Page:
- Lauer, R.M., Saffer, D.M., and Kitajima, H., 2019, Permeability and consolidation behavior of sediments subducting at the Japan Trench: Implications for physical properties in the high slip region of the 2011 Tohuko-Oki earthquake, in prep.
- Cahill, A., Beckie, R., Ladd, B., Sandl, E., Goetz, M., Chao, J., Soares, J., Manning, C., Chopra, C., Finke, N., Hawthorne, I., Black, A., Mayer, U., Crowe, S., Cary, T., Lauer, R., Mayer, B., Allen, A., Kirste,D., and L. Welch, 2019, Advancing knowledge of gas migration and fugitive gas from energy wells in NE British Columbia, Canada, Greenhouse Gases: Science and Technology, 9:2, 134-151.
- Lauer, R.M., Fisher, A.T., and Winslow, D., 2018, Three-dimensional models of hydrothermal circulation through a seamount network on fast-spreading crust, Earth and Planetary Science Letters, 501, 138-151.
- Antriasian, A., Harris, R.N., Tréhu, A.M., Henrys, S.A., Phrampus, B.J., Lauer, R.M., Gorman, A.R., Pecher, I.A., and Barker, D., 2018, Thermal Regime of the Northern Hikurangi Margin, Geophysical Journal International, 216 (2), 1177-1190.
- Lauer, R.M., Saffer, D.M., and Harris, R., 2017, Links between clay dehydration and earthquakes along the Costa Rican subduction margin, Geophysical Research Letters, 44 (15), 7725-7732.
- Harris, R., Wallace, L., Webb, S., Ito, Y., Mochizuki , K., Ichihara , H., Henry, S., Tréhu, A., Schwartz, S., Sheehan, A., Lauer, R., Saffer, D., 2016. Recent Offshore Investigations Study Shallow Slow Slip at the Hikurangi Margin, New Zealand. Eos, Vol. 97, 2016 March, https://eos.org/
- Lauer, R.M., and Saffer, D.M., 2015, The impact of splay faults on fluid flow, solute transport and pore pressure distribution in subduction zones: A case study offshore the Nicoya Peninsula, Costa Rica, Geochemistry, Geophysics, Geosystems. 16(4): 1089-1104.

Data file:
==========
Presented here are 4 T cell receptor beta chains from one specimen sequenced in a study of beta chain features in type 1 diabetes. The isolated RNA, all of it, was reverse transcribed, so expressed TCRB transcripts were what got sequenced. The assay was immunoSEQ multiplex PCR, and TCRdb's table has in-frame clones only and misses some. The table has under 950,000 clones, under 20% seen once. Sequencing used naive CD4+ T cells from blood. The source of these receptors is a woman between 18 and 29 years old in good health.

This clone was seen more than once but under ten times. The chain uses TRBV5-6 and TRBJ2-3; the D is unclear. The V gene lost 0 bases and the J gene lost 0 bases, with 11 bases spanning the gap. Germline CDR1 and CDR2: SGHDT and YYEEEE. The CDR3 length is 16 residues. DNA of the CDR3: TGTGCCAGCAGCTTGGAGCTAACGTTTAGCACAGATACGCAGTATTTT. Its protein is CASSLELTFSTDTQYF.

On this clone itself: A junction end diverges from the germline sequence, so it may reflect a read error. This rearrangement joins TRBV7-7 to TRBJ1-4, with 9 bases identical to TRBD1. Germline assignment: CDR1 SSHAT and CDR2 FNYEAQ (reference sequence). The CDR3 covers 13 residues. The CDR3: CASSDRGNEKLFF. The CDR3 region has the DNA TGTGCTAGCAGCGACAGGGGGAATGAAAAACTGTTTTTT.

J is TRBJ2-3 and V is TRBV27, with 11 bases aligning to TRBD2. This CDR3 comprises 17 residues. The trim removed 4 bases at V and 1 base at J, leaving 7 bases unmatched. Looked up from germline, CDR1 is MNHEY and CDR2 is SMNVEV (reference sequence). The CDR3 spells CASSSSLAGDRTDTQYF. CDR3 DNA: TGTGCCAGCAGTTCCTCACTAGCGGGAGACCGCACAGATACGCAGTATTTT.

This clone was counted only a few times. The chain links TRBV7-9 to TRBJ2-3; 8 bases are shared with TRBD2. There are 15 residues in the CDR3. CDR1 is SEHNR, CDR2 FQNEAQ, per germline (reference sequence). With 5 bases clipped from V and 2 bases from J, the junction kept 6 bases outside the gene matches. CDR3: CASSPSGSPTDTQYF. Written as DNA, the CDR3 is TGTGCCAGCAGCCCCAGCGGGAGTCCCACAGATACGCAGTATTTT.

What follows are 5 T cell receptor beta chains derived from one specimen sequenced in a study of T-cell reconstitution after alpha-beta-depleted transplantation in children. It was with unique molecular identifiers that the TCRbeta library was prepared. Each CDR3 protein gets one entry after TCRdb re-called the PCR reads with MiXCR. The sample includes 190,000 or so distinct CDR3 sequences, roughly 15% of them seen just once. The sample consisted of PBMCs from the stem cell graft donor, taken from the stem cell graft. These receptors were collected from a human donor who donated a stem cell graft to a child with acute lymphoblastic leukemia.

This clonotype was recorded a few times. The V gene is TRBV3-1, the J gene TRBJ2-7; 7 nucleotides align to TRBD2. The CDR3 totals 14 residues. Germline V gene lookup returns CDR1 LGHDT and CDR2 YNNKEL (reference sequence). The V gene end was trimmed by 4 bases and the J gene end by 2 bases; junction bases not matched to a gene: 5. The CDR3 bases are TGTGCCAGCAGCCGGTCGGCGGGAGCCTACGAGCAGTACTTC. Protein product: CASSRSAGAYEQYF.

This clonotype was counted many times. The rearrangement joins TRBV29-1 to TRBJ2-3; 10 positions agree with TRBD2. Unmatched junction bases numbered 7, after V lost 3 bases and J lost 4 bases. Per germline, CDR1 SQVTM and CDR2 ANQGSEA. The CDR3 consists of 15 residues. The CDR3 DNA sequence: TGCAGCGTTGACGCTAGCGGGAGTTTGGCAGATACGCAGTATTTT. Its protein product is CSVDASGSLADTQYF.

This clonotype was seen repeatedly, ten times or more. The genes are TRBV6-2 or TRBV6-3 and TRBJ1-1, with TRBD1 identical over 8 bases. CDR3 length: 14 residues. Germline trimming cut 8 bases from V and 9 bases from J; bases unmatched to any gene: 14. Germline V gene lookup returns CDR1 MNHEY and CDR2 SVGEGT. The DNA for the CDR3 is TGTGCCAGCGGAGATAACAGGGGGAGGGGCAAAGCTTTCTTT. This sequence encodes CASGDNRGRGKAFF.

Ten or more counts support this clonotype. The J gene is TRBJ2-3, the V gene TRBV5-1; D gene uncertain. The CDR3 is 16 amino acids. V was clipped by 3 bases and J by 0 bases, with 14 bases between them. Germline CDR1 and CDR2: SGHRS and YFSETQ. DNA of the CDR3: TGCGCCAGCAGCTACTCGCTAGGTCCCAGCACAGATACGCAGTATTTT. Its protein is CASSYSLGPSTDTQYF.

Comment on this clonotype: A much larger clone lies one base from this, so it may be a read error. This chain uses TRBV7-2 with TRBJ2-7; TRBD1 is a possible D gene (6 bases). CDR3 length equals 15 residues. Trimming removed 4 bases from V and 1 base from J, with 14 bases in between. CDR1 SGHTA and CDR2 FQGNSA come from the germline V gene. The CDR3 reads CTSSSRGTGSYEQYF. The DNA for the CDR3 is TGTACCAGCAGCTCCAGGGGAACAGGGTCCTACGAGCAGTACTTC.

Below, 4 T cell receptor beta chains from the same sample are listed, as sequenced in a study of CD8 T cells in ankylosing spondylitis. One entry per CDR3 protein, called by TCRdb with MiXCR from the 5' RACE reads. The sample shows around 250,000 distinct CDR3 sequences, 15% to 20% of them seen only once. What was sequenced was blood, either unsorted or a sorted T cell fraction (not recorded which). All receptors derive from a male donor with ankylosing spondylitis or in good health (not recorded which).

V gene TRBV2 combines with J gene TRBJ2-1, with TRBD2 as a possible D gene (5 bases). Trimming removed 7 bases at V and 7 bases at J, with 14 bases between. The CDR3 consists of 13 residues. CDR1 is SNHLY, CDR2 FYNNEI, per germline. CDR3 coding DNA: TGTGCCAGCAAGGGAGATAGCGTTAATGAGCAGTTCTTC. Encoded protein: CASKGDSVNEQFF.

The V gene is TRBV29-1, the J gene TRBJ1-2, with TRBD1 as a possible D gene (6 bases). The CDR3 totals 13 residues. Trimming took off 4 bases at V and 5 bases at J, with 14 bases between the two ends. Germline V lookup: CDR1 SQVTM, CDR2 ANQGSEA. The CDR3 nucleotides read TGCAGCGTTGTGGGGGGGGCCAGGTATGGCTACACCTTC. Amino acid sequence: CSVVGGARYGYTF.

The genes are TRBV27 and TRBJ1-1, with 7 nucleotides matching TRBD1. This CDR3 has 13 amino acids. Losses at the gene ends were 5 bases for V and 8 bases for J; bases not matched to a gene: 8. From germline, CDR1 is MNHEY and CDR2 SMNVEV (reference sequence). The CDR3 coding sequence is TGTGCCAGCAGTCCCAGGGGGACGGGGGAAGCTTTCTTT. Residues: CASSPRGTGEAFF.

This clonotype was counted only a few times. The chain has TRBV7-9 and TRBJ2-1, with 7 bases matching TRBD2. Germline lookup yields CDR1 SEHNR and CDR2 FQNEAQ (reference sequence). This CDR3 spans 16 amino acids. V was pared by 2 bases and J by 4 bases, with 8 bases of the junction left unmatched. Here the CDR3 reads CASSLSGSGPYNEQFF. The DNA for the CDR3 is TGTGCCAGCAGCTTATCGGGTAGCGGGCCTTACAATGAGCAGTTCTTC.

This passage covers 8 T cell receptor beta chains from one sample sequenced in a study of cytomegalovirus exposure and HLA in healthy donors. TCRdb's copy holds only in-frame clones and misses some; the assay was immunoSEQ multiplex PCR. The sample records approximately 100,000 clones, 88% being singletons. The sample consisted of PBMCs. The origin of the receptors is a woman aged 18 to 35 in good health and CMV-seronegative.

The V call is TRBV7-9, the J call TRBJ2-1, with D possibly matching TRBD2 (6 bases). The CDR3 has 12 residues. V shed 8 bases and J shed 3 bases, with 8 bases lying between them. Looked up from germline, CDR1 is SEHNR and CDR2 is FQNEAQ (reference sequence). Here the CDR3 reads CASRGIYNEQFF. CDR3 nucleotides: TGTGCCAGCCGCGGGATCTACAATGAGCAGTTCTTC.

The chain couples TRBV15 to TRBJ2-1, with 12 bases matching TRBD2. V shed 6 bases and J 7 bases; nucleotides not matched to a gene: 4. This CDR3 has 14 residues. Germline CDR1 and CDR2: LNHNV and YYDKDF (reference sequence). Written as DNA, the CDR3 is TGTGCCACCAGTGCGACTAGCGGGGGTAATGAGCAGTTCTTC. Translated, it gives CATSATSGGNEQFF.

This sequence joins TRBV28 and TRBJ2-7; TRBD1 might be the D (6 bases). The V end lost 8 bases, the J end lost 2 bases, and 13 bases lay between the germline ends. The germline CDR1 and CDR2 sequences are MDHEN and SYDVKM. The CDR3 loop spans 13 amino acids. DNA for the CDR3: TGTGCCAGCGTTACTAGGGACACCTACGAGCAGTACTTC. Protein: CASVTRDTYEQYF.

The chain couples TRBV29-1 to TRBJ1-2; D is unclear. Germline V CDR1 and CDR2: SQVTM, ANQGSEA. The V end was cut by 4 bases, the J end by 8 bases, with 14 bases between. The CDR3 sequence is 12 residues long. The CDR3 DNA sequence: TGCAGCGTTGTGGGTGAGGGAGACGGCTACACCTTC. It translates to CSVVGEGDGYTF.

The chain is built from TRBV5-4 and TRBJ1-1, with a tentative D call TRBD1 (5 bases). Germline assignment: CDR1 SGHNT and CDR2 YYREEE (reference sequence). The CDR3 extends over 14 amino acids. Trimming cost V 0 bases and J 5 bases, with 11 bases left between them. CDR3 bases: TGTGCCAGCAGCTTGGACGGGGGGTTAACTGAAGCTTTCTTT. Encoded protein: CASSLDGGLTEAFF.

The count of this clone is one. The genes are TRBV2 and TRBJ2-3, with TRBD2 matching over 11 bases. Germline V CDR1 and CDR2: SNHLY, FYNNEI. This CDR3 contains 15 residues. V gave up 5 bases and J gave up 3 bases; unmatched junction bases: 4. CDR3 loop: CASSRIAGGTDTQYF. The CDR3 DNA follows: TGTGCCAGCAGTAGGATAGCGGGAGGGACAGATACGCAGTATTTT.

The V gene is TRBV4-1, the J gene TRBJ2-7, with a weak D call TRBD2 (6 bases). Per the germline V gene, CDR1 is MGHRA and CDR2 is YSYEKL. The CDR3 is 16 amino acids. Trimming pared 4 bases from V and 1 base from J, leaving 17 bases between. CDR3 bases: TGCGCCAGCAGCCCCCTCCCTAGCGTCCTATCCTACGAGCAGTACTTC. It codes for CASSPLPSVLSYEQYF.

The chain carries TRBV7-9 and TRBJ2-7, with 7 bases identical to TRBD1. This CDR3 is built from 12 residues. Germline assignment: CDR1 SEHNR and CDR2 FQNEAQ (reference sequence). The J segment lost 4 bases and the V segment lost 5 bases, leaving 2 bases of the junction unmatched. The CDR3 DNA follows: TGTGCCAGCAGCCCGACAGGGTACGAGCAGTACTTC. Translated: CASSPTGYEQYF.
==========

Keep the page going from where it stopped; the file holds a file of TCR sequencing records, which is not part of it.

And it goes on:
- Valdez, R.D., Lauer, R.M., Ikari, M., Kitajima, H., Saffer, D.M., 2015, Data report: Permeability and Porosity of sediments from the frontal prism in the Japan Trench, IODP Site C0019. In Chester, F.M., Mori, J., Eguchi, N., Toczko, S., and the Expedition 343/343T Scientists, Proc. IODP, 343/343T: Tokyo (Integrated Ocean Drilling Program Management International, Inc.) doi:10.2204/iodp.proc.343343T.201.2014
- Lauer, R.M., and Saffer, D.M., 2012, Fluid Budgets of Subduction Zone Forearcs: The Contribution of Splay Faults, Geophysical Research Letters, vol. 39., doi:10.1029/2012GL052182.
- Kopf A, Saffer DM, Davis E, Hammerschmidt S, Labonte A, Meldrum R, Heesemann M, Toczko S, Lauer, R., Heeseman, M., Macdonald, R., Kido, Wheat G, Jannasch H, Araki E, Kitada K, Kimura T, Edwards K, Orcutt B., 2011, The SmartPlug and GeniusPlug: Simple retrievable observatory systems for NanTroSEIZE borehole monitoring. In Kopf, A., Araki, E., Toczko, S., & the Expedition 332 Scientists. Proc. IODP. Vol 332: Tokyo (Integrated Ocean Drilling Program Management International, Inc.). doi: 10.2204/iodp.proc.332.105.2011.
- Anderson, W.P. Jr, Lauer, R.M., 2008, The role of overwash in the evolution of mixing zone morphology within barrier islands, Hydrogeology Journal, 16:1483-1495, doi:10.1007/s10040-008-0340-z.